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"Ich werdend spreche ich Du": Creative Dialogue in the Relational Anthropologies of Martin Luther and Martin Buber

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This article compares the relational anthropologies of Martin Luther and Martin Buber
and suggests that both thinkers presuppose a notion of creative dialogue. This notion captures the
understanding in the Hebrew Bible of the world as created and sustained through God’s utterance
and, thus, of reality as spoken and human existence as reliant upon dialogue with God. It argues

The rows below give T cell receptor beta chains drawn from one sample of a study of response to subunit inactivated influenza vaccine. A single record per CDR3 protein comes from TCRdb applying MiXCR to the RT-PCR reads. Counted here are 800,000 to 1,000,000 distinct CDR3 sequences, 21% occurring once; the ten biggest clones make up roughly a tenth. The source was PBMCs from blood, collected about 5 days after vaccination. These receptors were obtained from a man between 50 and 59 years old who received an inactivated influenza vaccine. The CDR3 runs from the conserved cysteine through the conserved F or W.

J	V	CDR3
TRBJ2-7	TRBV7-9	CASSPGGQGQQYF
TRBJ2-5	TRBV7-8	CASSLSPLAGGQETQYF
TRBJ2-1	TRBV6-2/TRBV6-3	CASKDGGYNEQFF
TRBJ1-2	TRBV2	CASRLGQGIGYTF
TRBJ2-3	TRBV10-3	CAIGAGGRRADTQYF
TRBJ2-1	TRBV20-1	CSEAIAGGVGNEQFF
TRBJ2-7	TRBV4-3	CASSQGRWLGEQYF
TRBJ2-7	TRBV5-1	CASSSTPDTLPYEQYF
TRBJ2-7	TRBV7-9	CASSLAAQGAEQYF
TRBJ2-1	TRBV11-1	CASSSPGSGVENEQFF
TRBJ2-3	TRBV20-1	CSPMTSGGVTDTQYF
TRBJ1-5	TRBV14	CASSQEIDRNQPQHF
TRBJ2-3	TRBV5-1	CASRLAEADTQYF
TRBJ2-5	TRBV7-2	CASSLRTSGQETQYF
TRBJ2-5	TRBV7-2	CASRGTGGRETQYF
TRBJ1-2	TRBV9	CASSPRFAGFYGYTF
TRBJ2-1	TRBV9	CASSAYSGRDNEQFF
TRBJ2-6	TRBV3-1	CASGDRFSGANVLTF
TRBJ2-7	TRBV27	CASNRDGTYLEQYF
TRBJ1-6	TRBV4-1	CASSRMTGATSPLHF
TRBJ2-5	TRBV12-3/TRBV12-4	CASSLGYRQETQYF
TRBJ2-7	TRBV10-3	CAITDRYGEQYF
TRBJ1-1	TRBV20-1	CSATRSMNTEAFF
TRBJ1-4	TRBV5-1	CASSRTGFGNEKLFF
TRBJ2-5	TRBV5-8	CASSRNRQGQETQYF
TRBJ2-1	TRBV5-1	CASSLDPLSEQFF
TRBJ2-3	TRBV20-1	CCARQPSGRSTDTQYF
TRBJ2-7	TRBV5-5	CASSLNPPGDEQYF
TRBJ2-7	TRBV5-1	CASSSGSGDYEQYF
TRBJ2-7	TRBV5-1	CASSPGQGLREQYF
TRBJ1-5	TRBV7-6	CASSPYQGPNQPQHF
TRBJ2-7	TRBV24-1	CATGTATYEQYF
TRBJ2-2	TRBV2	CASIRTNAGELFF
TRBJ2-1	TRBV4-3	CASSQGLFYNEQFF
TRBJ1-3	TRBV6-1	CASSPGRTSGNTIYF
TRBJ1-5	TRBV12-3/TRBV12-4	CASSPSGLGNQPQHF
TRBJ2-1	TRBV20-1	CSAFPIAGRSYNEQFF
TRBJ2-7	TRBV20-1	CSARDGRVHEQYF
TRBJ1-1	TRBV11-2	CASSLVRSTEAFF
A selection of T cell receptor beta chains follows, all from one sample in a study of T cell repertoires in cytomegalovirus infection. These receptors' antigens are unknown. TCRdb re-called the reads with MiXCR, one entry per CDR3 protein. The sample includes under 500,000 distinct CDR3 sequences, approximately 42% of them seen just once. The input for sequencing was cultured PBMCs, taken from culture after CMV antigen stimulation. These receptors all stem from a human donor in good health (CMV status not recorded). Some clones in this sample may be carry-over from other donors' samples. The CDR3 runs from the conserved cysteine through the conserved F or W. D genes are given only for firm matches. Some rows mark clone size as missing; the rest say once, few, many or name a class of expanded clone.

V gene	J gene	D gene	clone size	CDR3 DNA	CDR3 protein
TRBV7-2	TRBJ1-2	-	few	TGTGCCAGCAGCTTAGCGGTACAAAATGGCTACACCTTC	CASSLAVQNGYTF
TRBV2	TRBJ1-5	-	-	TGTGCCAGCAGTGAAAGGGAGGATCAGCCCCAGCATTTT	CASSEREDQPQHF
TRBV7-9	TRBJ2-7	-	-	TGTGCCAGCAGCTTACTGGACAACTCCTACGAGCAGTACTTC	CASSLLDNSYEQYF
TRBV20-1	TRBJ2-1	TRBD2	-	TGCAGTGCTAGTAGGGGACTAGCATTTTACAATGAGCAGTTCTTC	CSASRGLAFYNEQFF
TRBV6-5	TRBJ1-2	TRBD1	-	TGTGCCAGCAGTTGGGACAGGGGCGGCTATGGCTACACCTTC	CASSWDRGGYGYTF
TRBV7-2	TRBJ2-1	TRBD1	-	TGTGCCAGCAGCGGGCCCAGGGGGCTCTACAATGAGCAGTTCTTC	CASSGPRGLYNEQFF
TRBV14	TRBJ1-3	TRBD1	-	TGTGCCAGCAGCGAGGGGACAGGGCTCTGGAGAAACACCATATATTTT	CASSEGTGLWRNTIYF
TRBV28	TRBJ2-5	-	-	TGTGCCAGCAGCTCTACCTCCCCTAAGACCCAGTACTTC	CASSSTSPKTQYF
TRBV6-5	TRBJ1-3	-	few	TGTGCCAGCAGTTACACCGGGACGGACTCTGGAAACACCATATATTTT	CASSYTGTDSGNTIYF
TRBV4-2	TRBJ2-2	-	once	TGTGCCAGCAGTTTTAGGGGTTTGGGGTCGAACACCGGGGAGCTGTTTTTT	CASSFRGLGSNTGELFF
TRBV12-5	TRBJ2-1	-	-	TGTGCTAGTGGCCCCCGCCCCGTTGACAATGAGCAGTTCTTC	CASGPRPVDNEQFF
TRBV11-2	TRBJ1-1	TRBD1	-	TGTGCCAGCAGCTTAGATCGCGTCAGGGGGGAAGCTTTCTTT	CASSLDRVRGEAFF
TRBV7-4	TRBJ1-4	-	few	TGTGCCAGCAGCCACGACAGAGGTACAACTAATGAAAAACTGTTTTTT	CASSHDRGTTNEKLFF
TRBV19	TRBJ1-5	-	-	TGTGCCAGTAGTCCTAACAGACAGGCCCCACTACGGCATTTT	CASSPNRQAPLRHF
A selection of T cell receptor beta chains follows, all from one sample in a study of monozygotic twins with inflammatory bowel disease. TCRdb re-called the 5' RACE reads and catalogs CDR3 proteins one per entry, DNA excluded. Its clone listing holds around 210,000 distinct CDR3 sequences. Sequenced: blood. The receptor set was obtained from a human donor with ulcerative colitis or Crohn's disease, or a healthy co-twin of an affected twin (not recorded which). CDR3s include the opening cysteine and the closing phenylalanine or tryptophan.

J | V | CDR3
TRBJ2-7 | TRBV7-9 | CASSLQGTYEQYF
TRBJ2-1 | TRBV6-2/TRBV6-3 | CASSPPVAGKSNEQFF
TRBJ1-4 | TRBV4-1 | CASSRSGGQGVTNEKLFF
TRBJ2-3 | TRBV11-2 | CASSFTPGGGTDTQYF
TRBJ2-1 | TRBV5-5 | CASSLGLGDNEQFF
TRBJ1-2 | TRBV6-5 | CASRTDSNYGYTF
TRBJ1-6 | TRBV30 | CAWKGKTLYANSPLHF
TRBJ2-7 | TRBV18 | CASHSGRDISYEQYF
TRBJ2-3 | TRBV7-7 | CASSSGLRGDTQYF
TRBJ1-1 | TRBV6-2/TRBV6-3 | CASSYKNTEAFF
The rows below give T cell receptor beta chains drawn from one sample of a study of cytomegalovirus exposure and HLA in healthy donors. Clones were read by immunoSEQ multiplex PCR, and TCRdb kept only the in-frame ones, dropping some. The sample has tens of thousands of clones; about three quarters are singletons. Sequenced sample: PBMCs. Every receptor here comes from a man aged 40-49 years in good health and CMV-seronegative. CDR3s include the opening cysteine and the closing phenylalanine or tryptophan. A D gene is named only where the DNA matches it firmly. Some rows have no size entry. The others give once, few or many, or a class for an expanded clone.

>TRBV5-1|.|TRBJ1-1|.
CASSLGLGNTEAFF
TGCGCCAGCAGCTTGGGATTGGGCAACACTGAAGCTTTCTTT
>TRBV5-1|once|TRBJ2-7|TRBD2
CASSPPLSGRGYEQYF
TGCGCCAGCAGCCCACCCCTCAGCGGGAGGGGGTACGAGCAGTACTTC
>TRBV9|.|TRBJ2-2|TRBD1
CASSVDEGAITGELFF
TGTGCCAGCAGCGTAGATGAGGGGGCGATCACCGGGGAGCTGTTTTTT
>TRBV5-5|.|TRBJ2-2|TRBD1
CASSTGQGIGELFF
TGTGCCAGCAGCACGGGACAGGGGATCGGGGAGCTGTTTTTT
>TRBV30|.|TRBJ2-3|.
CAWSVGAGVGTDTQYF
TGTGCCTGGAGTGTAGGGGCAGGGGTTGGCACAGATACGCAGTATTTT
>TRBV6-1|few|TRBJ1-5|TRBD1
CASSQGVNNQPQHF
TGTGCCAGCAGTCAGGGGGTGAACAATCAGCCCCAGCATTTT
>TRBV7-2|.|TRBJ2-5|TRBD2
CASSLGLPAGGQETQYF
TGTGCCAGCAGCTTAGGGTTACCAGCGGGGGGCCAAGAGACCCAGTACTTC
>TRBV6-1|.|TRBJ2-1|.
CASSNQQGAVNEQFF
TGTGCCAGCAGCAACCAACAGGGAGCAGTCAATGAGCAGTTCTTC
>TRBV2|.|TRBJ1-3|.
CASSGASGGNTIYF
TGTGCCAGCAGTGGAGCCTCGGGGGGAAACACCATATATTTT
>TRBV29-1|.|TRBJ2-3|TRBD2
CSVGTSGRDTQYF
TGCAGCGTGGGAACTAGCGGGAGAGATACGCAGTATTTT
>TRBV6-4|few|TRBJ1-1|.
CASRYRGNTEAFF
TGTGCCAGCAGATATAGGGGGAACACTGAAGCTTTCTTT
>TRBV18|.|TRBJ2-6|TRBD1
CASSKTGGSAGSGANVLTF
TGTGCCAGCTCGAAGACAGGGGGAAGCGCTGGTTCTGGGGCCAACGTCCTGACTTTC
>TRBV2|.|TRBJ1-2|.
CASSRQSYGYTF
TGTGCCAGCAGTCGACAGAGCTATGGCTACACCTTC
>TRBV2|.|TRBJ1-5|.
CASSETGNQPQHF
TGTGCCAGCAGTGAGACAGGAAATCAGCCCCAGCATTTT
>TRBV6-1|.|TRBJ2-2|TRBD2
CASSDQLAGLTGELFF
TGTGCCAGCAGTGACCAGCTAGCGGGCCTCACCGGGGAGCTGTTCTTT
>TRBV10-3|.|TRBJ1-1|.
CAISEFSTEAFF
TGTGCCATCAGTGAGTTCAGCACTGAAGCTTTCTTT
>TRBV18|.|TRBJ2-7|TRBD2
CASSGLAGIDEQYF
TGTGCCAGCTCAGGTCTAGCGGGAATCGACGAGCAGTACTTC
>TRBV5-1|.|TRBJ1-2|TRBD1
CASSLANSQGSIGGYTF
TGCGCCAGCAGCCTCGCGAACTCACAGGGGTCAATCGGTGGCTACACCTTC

that this common grounding led Luther and Buber to suggest anthropologies that focus on relation
rather than substance, on the role of language, and on creative dialogue as the kernel of sound
interpersonal relationships, which articulate the human relationship with God. The perception
of reality as constituted through dialogical relationships made them both question the prevailing
philosophical ontology of their time: in Luther’s case, Aristotelean substance ontology, and in Buber’s
case, Kantian subject–object dualism.
Original languageEnglish
Article number564
Pages (from-to)1-19
Number of pages19
Publication statusPublished - Apr 2023

    Research areas

  • Creative Dialogue, Martin Buber, Martin Luther, Ontology, Philosophy of Dialogue, Relational Anthropology

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